Western content is heading to Chinese social media feeds
By way of tie-ups with China-based social media platforms, Western online networks are bringing selected content into the country notorious for its high barriers-to-entry
By Melissa Goh
Chinese social media users will soon benefit from a flood of new international content entering their feeds.
That’s thanks to recent tie-ups between local social media platforms and digital content distributor network Yoola to bring selected content, primarily from the United States and Russia, into the Chinese market. Local partners include social media giants Weibo and Tencent , as well as Youku-Tudou, Toutiao, Miapoi, Kuaishou, Bilibili, Meipai, AcFun, and Aipai.
This comes against a backdrop of Western internet companies, including Facebook and Google , long struggling to gain footing in the Chinese market. Both are currently blocked in the mainland.
Yoola is one of YouTube’s multi-channel networks (MCN), third-party service providers that work with YouTube channels to offer audience development, content programming and monetising services, among others. The company currently manages more than 72,000 channels, driving over 7 billion monthly views with more than 650 million subscribers across the network.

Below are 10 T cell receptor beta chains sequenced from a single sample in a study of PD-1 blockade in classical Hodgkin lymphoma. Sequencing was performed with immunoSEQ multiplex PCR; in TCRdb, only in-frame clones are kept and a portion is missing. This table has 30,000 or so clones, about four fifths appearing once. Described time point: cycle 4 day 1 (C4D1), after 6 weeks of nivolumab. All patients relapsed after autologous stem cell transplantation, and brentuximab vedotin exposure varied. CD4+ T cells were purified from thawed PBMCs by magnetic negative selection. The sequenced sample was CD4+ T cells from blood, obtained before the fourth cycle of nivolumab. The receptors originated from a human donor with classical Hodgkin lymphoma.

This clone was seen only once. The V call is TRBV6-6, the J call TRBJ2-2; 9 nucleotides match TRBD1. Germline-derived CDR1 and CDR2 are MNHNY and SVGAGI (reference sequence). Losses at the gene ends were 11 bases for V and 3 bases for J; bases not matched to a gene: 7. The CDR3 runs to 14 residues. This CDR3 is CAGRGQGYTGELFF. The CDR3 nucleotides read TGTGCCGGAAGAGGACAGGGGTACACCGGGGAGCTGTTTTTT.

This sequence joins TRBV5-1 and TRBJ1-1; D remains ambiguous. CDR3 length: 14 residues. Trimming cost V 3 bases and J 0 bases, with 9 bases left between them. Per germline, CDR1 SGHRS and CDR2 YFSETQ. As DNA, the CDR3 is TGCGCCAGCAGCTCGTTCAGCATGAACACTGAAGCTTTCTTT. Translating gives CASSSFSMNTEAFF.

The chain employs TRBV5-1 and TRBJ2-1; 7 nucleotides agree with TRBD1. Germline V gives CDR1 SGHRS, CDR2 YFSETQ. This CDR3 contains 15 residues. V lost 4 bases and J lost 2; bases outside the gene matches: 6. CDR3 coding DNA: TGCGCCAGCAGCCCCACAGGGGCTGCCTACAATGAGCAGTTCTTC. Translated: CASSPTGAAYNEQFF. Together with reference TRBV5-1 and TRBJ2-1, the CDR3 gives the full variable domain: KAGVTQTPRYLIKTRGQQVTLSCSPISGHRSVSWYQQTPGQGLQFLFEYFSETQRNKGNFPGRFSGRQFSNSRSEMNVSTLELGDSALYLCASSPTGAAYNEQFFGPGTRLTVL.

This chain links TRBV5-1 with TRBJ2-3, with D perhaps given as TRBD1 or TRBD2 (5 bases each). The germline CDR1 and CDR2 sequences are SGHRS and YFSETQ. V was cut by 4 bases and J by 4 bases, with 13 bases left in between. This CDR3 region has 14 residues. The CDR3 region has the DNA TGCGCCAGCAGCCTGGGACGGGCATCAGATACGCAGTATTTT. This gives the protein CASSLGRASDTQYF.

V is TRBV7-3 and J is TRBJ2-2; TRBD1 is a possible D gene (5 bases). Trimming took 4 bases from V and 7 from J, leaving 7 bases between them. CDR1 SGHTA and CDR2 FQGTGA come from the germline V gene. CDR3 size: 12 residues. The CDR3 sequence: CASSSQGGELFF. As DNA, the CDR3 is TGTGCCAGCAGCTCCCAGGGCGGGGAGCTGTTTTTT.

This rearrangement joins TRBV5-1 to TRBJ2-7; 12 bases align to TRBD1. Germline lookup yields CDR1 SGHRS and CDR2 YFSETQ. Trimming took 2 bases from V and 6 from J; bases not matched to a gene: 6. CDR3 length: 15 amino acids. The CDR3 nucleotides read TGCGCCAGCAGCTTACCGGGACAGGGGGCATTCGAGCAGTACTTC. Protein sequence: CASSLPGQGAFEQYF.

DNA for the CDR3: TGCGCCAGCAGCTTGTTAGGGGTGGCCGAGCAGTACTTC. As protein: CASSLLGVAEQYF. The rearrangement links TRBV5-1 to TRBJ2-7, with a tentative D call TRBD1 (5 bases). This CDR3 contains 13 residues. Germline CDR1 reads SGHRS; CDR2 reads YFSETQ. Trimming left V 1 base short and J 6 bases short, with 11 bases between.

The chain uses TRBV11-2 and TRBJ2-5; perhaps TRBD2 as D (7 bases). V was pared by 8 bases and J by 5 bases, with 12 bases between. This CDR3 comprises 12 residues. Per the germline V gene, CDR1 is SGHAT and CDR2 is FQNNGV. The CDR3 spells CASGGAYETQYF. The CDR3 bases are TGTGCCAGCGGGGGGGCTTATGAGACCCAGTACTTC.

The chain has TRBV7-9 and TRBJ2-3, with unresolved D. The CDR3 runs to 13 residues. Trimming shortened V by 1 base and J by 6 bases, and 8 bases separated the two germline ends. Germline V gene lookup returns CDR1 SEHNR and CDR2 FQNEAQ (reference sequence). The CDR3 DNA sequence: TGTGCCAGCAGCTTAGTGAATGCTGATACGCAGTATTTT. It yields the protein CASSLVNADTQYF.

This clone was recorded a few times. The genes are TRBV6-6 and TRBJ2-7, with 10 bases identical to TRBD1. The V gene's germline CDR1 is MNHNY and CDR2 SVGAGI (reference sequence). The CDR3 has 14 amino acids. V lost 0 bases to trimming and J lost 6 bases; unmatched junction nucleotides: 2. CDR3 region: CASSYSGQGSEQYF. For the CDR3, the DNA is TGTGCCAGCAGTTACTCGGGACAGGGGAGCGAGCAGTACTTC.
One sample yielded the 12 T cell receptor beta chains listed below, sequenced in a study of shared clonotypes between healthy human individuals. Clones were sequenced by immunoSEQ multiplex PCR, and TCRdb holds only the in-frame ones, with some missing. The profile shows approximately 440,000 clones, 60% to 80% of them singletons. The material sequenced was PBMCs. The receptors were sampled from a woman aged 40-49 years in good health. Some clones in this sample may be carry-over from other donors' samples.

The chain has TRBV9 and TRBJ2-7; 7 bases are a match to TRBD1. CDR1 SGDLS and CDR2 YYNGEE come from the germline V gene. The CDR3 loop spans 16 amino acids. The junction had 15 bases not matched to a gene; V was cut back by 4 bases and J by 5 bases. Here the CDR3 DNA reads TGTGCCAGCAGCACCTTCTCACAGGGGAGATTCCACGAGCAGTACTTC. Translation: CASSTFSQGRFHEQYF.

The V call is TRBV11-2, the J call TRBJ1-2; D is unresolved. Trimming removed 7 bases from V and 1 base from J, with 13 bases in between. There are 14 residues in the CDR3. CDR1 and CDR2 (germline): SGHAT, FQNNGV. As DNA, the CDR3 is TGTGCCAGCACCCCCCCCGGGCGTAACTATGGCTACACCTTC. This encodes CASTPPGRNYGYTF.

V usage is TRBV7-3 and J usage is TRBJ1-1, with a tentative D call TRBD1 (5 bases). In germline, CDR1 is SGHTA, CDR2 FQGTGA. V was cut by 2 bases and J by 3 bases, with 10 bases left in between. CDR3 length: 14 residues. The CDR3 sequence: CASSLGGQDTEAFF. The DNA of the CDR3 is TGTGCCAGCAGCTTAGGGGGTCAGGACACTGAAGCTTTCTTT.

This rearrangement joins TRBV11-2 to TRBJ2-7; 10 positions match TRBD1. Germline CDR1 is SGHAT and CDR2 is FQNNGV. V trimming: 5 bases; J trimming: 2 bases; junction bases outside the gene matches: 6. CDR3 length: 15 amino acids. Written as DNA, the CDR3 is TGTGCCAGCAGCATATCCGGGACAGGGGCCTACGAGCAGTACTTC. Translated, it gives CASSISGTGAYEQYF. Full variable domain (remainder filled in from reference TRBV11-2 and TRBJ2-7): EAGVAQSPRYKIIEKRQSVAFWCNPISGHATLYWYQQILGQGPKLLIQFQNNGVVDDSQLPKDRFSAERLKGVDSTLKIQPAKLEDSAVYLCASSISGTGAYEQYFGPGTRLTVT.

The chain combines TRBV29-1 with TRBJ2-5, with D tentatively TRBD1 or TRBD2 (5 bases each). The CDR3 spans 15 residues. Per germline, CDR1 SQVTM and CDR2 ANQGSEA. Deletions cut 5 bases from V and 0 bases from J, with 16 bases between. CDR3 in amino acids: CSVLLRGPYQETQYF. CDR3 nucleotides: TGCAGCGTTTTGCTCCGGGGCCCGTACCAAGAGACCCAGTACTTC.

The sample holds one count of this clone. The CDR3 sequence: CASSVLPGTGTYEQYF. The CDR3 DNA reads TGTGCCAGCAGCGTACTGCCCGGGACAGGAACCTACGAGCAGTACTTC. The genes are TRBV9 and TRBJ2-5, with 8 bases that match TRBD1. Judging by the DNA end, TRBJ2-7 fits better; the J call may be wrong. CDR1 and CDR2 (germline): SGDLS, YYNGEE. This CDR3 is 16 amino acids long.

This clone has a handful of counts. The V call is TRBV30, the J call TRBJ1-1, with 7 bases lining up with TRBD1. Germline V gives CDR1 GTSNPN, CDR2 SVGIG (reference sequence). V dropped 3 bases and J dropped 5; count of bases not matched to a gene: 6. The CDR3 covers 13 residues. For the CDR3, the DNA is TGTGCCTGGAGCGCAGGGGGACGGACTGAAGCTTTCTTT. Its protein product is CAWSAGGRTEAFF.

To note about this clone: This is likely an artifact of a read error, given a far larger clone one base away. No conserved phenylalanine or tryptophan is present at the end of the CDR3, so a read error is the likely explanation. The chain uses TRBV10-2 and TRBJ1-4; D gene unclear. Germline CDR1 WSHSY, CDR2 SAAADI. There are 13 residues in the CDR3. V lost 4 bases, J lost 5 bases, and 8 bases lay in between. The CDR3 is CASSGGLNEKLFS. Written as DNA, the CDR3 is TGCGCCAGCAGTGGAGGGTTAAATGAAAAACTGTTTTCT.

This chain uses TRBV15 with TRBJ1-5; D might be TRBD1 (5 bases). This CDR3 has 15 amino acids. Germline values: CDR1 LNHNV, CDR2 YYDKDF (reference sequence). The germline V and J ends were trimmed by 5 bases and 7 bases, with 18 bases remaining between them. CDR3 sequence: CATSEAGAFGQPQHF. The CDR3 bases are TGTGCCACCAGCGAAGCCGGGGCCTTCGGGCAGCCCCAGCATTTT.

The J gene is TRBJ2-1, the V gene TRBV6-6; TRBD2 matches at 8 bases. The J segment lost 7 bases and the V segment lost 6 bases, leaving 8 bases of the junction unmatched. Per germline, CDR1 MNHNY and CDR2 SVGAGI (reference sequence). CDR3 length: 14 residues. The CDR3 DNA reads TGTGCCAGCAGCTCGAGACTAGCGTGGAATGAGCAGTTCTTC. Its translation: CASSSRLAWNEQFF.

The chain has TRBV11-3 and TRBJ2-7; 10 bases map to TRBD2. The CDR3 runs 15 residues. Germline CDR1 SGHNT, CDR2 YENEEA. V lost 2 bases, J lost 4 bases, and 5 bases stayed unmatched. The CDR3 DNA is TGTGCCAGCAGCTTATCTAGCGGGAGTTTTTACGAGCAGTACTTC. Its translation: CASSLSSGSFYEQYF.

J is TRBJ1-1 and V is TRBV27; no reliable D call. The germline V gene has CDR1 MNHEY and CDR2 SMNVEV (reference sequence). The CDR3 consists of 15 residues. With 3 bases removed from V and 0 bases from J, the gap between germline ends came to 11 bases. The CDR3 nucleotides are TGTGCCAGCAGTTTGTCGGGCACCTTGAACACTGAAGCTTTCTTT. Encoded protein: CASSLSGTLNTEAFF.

Through a localisation process, which includes translating, editing, operating and promoting the content on different networks in China, Yoola is aiming to help influencers gain traction in China — and, in doing so, bridging international content gaps.
“People think that content that works well in the West can succeed in China, but that’s not true. There is still a very big language and cultural barrier that we help creators overcome,” Eyal Baumel, CEO of Yoola, told CNBC’s “Squawk Box.”
There are high barriers-to-entry into the Chinese market, Baumel said, “not just in terms of localising content, but also from understanding and adjusting to Chinese market preferences.”
He also cited the differences in monetising as a key impediment for Western access: “Here in the U.S. and in the West, more than 95 per cent of the majority of revenue comes from video advertisements. In China, it’s maybe ten per cent, usually less.”
Instead, digital gifting, brand integrations and e-commerce drive revenue streams, Baumel said.
Beyond the distribution of content, Yoola is also using its own production studio to explore opportunities in the Chinese live streaming market. “There’s a huge opportunity that’s not going to slow down,” said Baumel. “We are big believers.”